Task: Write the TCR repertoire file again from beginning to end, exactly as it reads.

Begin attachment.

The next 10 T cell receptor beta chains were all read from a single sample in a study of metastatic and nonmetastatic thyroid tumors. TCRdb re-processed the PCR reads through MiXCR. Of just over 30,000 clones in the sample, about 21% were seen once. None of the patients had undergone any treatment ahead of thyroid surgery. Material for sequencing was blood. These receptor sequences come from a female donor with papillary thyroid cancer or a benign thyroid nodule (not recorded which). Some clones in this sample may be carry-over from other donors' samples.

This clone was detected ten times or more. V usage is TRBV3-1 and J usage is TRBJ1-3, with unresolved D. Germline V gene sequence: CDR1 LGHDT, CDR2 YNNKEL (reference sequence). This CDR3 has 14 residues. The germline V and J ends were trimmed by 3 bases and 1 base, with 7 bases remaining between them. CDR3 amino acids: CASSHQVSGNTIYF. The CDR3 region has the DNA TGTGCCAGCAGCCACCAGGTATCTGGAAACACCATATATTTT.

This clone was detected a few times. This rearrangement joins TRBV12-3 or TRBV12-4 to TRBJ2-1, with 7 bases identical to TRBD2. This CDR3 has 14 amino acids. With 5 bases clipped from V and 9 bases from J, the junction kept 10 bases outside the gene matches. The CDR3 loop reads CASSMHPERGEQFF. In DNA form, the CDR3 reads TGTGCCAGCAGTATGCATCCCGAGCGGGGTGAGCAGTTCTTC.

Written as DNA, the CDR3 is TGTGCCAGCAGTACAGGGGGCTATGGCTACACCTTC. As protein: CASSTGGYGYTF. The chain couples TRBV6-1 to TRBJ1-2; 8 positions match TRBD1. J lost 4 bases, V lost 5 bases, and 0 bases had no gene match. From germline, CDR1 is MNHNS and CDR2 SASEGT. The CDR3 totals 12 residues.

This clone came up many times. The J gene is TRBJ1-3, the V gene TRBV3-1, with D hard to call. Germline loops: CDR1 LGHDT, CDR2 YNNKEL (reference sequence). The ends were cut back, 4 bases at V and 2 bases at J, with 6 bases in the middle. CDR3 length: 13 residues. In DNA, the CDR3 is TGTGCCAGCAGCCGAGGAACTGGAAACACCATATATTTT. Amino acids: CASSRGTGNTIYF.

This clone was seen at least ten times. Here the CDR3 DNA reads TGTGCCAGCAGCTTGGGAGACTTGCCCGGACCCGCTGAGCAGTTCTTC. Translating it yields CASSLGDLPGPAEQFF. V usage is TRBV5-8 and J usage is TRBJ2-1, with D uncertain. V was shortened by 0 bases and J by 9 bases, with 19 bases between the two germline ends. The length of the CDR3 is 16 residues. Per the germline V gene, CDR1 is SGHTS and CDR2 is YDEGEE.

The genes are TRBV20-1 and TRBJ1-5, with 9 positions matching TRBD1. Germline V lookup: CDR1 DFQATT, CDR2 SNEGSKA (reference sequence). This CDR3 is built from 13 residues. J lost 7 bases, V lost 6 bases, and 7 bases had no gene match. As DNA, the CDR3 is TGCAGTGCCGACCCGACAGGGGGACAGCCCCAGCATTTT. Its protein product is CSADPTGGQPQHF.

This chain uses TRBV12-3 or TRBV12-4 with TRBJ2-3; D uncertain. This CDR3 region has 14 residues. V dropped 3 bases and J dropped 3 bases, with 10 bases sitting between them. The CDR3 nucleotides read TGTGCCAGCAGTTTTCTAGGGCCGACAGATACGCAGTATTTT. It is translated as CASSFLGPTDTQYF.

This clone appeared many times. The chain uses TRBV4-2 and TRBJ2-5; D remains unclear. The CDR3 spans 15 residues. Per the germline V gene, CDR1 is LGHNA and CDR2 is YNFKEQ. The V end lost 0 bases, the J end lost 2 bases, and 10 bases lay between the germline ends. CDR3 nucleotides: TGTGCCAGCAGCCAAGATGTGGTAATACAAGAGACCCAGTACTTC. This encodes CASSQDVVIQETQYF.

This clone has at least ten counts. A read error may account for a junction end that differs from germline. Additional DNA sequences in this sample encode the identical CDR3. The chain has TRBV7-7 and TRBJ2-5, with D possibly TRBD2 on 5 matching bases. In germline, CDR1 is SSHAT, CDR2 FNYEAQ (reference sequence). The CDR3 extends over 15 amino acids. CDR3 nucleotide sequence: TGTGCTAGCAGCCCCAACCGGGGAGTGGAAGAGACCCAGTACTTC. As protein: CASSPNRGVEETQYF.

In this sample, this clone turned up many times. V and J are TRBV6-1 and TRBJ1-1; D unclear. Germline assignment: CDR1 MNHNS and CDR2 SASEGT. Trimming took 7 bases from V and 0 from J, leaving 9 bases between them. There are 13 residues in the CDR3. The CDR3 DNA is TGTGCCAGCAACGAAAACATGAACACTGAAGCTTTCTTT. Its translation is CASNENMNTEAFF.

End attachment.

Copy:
The next 10 T cell receptor beta chains were all read from a single sample in a study of metastatic and nonmetastatic thyroid tumors. TCRdb re-processed the PCR reads through MiXCR. Of just over 30,000 clones in the sample, about 21% were seen once. None of the patients had undergone any treatment ahead of thyroid surgery. Material for sequencing was blood. These receptor sequences come from a female donor with papillary thyroid cancer or a benign thyroid nodule (not recorded which). Some clones in this sample may be carry-over from other donors' samples.

This clone was detected ten times or more. V usage is TRBV3-1 and J usage is TRBJ1-3, with unresolved D. Germline V gene sequence: CDR1 LGHDT, CDR2 YNNKEL (reference sequence). This CDR3 has 14 residues. The germline V and J ends were trimmed by 3 bases and 1 base, with 7 bases remaining between them. CDR3 amino acids: CASSHQVSGNTIYF. The CDR3 region has the DNA TGTGCCAGCAGCCACCAGGTATCTGGAAACACCATATATTTT.

This clone was detected a few times. This rearrangement joins TRBV12-3 or TRBV12-4 to TRBJ2-1, with 7 bases identical to TRBD2. This CDR3 has 14 amino acids. With 5 bases clipped from V and 9 bases from J, the junction kept 10 bases outside the gene matches. The CDR3 loop reads CASSMHPERGEQFF. In DNA form, the CDR3 reads TGTGCCAGCAGTATGCATCCCGAGCGGGGTGAGCAGTTCTTC.

Written as DNA, the CDR3 is TGTGCCAGCAGTACAGGGGGCTATGGCTACACCTTC. As protein: CASSTGGYGYTF. The chain couples TRBV6-1 to TRBJ1-2; 8 positions match TRBD1. J lost 4 bases, V lost 5 bases, and 0 bases had no gene match. From germline, CDR1 is MNHNS and CDR2 SASEGT. The CDR3 totals 12 residues.

This clone came up many times. The J gene is TRBJ1-3, the V gene TRBV3-1, with D hard to call. Germline loops: CDR1 LGHDT, CDR2 YNNKEL (reference sequence). The ends were cut back, 4 bases at V and 2 bases at J, with 6 bases in the middle. CDR3 length: 13 residues. In DNA, the CDR3 is TGTGCCAGCAGCCGAGGAACTGGAAACACCATATATTTT. Amino acids: CASSRGTGNTIYF.

This clone was seen at least ten times. Here the CDR3 DNA reads TGTGCCAGCAGCTTGGGAGACTTGCCCGGACCCGCTGAGCAGTTCTTC. Translating it yields CASSLGDLPGPAEQFF. V usage is TRBV5-8 and J usage is TRBJ2-1, with D uncertain. V was shortened by 0 bases and J by 9 bases, with 19 bases between the two germline ends. The length of the CDR3 is 16 residues. Per the germline V gene, CDR1 is SGHTS and CDR2 is YDEGEE.

The genes are TRBV20-1 and TRBJ1-5, with 9 positions matching TRBD1. Germline V lookup: CDR1 DFQATT, CDR2 SNEGSKA (reference sequence). This CDR3 is built from 13 residues. J lost 7 bases, V lost 6 bases, and 7 bases had no gene match. As DNA, the CDR3 is TGCAGTGCCGACCCGACAGGGGGACAGCCCCAGCATTTT. Its protein product is CSADPTGGQPQHF.

This chain uses TRBV12-3 or TRBV12-4 with TRBJ2-3; D uncertain. This CDR3 region has 14 residues. V dropped 3 bases and J dropped 3 bases, with 10 bases sitting between them. The CDR3 nucleotides read TGTGCCAGCAGTTTTCTAGGGCCGACAGATACGCAGTATTTT. It is translated as CASSFLGPTDTQYF.

This clone appeared many times. The chain uses TRBV4-2 and TRBJ2-5; D remains unclear. The CDR3 spans 15 residues. Per the germline V gene, CDR1 is LGHNA and CDR2 is YNFKEQ. The V end lost 0 bases, the J end lost 2 bases, and 10 bases lay between the germline ends. CDR3 nucleotides: TGTGCCAGCAGCCAAGATGTGGTAATACAAGAGACCCAGTACTTC. This encodes CASSQDVVIQETQYF.

This clone has at least ten counts. A read error may account for a junction end that differs from germline. Additional DNA sequences in this sample encode the identical CDR3. The chain has TRBV7-7 and TRBJ2-5, with D possibly TRBD2 on 5 matching bases. In germline, CDR1 is SSHAT, CDR2 FNYEAQ (reference sequence). The CDR3 extends over 15 amino acids. CDR3 nucleotide sequence: TGTGCTAGCAGCCCCAACCGGGGAGTGGAAGAGACCCAGTACTTC. As protein: CASSPNRGVEETQYF.

In this sample, this clone turned up many times. V and J are TRBV6-1 and TRBJ1-1; D unclear. Germline assignment: CDR1 MNHNS and CDR2 SASEGT. Trimming took 7 bases from V and 0 from J, leaving 9 bases between them. There are 13 residues in the CDR3. The CDR3 DNA is TGTGCCAGCAACGAAAACATGAACACTGAAGCTTTCTTT. Its translation is CASNENMNTEAFF.